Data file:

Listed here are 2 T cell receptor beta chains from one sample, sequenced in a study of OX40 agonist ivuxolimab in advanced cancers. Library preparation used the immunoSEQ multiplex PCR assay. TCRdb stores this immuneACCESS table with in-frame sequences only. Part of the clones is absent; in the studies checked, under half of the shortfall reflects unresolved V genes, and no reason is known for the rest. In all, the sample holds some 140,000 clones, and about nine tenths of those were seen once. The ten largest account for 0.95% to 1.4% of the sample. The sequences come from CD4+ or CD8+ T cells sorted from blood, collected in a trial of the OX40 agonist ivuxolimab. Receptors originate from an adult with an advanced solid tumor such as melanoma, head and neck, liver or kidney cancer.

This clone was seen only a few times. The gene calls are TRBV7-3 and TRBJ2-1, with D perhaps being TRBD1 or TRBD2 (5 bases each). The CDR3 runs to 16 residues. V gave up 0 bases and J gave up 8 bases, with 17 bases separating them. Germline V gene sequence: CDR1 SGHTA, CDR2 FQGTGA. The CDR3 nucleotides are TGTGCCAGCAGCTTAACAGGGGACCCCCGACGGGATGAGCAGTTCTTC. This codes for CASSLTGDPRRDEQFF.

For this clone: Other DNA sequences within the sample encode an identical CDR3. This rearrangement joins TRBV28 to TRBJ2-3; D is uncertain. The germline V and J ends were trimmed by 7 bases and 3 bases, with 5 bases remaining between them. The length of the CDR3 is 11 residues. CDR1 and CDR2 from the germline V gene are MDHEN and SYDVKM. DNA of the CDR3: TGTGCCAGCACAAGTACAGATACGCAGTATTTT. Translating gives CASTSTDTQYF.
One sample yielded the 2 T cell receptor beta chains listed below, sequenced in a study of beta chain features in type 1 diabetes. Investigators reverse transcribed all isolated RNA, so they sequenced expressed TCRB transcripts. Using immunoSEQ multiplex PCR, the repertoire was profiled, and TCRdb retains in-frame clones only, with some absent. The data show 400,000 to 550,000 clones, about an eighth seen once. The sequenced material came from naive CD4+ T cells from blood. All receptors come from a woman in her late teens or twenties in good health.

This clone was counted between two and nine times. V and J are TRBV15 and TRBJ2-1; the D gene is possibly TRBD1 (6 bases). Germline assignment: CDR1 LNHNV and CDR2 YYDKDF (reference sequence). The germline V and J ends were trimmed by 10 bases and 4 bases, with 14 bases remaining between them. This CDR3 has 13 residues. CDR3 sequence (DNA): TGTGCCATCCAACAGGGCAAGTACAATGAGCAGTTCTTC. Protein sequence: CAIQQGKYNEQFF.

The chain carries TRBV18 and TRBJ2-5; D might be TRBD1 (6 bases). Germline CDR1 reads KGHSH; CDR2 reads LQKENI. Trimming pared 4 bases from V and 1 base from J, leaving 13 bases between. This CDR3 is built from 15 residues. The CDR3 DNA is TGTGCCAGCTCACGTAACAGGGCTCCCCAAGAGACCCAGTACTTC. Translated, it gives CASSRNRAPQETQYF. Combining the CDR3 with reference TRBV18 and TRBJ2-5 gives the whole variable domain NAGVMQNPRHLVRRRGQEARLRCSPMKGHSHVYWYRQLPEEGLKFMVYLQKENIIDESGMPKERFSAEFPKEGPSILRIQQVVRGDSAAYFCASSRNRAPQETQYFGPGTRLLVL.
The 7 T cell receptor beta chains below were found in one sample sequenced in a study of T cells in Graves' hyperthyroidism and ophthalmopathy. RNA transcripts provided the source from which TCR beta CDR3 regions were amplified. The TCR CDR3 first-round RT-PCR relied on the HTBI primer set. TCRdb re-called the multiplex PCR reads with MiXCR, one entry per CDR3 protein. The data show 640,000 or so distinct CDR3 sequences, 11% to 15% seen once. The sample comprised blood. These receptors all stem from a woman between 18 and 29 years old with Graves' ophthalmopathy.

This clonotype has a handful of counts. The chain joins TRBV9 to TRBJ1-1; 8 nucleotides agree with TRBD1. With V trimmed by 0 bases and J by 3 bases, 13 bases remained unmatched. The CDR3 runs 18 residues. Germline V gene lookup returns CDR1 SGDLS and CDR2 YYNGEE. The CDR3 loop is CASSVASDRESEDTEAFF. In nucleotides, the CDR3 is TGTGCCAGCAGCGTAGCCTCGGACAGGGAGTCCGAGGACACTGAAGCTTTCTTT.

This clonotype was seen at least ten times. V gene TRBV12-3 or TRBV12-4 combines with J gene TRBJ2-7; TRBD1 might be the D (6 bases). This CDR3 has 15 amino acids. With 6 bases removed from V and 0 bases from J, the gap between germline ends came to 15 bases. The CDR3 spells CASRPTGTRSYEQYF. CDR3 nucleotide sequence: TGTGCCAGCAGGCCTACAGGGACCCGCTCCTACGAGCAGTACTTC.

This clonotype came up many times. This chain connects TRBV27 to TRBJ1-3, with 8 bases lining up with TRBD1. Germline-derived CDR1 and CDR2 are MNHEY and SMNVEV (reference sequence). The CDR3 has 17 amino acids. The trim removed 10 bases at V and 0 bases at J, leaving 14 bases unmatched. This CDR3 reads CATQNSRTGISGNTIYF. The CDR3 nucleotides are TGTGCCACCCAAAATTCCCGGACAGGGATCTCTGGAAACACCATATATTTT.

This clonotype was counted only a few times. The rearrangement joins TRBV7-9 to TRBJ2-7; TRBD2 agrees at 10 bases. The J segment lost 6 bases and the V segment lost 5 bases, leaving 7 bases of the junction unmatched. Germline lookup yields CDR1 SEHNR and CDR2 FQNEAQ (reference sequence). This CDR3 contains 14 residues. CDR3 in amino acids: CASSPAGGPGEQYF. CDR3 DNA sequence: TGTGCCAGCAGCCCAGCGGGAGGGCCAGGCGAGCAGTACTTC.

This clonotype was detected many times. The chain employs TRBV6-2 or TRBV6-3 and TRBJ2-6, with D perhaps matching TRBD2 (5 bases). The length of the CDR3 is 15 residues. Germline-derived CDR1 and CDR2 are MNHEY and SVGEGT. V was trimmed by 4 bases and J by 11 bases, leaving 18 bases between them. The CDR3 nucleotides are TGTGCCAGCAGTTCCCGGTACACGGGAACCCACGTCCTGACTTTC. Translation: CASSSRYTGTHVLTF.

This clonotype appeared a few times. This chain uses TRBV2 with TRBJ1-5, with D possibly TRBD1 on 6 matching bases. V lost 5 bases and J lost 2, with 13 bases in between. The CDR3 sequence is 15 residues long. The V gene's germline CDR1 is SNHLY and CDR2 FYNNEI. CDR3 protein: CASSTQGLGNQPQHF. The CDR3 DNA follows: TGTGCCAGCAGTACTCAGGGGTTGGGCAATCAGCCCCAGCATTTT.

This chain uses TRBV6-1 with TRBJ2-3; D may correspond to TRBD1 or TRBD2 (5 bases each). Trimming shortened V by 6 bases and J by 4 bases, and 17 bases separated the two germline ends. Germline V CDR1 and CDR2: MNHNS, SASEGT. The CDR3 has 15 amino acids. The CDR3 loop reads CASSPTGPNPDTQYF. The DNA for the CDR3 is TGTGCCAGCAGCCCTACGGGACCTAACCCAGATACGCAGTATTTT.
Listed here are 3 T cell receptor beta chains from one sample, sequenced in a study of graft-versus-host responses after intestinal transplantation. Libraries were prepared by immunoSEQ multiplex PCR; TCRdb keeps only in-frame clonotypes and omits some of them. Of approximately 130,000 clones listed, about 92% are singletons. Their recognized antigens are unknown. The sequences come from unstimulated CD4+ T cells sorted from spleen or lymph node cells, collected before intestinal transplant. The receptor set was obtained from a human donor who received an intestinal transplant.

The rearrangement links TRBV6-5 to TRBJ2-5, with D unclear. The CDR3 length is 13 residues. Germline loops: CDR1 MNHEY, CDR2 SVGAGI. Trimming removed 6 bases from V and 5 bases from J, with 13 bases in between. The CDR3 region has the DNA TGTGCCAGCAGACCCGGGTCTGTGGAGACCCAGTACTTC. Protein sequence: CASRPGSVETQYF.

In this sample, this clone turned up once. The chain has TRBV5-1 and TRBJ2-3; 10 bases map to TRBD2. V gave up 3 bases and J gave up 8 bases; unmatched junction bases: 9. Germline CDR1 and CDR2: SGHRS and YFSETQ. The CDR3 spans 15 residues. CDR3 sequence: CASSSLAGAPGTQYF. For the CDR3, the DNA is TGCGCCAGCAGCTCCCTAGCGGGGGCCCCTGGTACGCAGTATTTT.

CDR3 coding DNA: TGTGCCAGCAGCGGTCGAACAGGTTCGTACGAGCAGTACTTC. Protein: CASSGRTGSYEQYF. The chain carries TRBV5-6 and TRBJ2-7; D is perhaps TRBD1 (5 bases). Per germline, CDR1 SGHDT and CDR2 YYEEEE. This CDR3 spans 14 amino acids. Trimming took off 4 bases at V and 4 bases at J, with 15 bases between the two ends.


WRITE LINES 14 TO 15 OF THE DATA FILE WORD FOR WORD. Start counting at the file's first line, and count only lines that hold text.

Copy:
This chain uses TRBV6-1 with TRBJ2-3; D may correspond to TRBD1 or TRBD2 (5 bases each). Trimming shortened V by 6 bases and J by 4 bases, and 17 bases separated the two germline ends. Germline V CDR1 and CDR2: MNHNS, SASEGT. The CDR3 has 15 amino acids. The CDR3 loop reads CASSPTGPNPDTQYF. The DNA for the CDR3 is TGTGCCAGCAGCCCTACGGGACCTAACCCAGATACGCAGTATTTT.
Listed here are 3 T cell receptor beta chains from one sample, sequenced in a study of graft-versus-host responses after intestinal transplantation. Libraries were prepared by immunoSEQ multiplex PCR; TCRdb keeps only in-frame clonotypes and omits some of them. Of approximately 130,000 clones listed, about 92% are singletons. Their recognized antigens are unknown. The sequences come from unstimulated CD4+ T cells sorted from spleen or lymph node cells, collected before intestinal transplant. The receptor set was obtained from a human donor who received an intestinal transplant.